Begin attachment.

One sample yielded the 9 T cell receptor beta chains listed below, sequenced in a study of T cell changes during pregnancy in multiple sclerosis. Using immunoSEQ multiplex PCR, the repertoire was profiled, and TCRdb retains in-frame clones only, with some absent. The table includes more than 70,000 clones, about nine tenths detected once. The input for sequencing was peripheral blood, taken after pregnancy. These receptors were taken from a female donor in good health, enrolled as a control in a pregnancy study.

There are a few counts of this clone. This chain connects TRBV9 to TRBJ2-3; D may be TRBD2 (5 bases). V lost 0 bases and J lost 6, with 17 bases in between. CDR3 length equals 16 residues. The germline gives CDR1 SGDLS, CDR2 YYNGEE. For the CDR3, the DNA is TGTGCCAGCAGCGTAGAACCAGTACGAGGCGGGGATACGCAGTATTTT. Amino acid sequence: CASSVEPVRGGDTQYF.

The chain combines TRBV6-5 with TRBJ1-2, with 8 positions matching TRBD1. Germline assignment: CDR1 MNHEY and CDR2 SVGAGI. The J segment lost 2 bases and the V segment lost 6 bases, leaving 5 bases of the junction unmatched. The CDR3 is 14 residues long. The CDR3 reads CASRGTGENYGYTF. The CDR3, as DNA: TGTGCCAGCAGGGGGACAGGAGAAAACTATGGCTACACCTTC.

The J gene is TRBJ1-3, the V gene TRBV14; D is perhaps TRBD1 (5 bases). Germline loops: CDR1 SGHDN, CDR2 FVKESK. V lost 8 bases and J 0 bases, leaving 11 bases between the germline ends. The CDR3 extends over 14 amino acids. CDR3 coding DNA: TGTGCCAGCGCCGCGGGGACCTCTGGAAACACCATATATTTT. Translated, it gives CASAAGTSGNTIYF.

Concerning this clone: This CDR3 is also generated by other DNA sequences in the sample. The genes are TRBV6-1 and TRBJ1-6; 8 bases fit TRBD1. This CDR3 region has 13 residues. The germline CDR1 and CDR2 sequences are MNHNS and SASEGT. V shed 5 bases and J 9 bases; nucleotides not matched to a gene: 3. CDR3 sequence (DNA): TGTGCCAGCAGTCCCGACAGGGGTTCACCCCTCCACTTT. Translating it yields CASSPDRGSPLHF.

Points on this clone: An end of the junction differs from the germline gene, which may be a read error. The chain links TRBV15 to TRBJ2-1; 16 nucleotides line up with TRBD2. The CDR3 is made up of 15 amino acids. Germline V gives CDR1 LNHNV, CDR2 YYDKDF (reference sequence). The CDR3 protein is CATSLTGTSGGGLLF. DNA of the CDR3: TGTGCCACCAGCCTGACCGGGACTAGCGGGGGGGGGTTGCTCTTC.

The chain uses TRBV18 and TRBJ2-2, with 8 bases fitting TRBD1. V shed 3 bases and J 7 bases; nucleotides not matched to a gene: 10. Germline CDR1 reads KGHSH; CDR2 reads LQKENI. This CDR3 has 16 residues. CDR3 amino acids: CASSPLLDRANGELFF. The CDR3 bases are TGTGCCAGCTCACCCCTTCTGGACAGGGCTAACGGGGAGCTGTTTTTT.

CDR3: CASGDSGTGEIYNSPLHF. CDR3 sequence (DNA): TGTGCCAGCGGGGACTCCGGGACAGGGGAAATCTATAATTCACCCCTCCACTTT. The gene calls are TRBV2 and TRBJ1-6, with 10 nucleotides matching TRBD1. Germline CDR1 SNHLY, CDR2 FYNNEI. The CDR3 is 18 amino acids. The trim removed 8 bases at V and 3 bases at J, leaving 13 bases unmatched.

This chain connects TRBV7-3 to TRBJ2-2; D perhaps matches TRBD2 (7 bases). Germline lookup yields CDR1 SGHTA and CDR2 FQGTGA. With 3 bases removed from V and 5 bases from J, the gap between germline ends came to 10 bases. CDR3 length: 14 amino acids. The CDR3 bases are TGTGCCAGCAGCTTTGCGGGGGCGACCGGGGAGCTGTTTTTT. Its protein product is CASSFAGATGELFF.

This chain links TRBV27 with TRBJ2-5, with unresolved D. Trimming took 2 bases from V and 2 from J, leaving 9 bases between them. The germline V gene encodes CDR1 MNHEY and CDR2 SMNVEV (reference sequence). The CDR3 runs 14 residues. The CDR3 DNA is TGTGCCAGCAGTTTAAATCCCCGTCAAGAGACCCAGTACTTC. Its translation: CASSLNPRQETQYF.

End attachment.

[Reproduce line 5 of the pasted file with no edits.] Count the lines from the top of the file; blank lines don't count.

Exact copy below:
Concerning this clone: This CDR3 is also generated by other DNA sequences in the sample. The genes are TRBV6-1 and TRBJ1-6; 8 bases fit TRBD1. This CDR3 region has 13 residues. The germline CDR1 and CDR2 sequences are MNHNS and SASEGT. V shed 5 bases and J 9 bases; nucleotides not matched to a gene: 3. CDR3 sequence (DNA): TGTGCCAGCAGTCCCGACAGGGGTTCACCCCTCCACTTT. Translating it yields CASSPDRGSPLHF.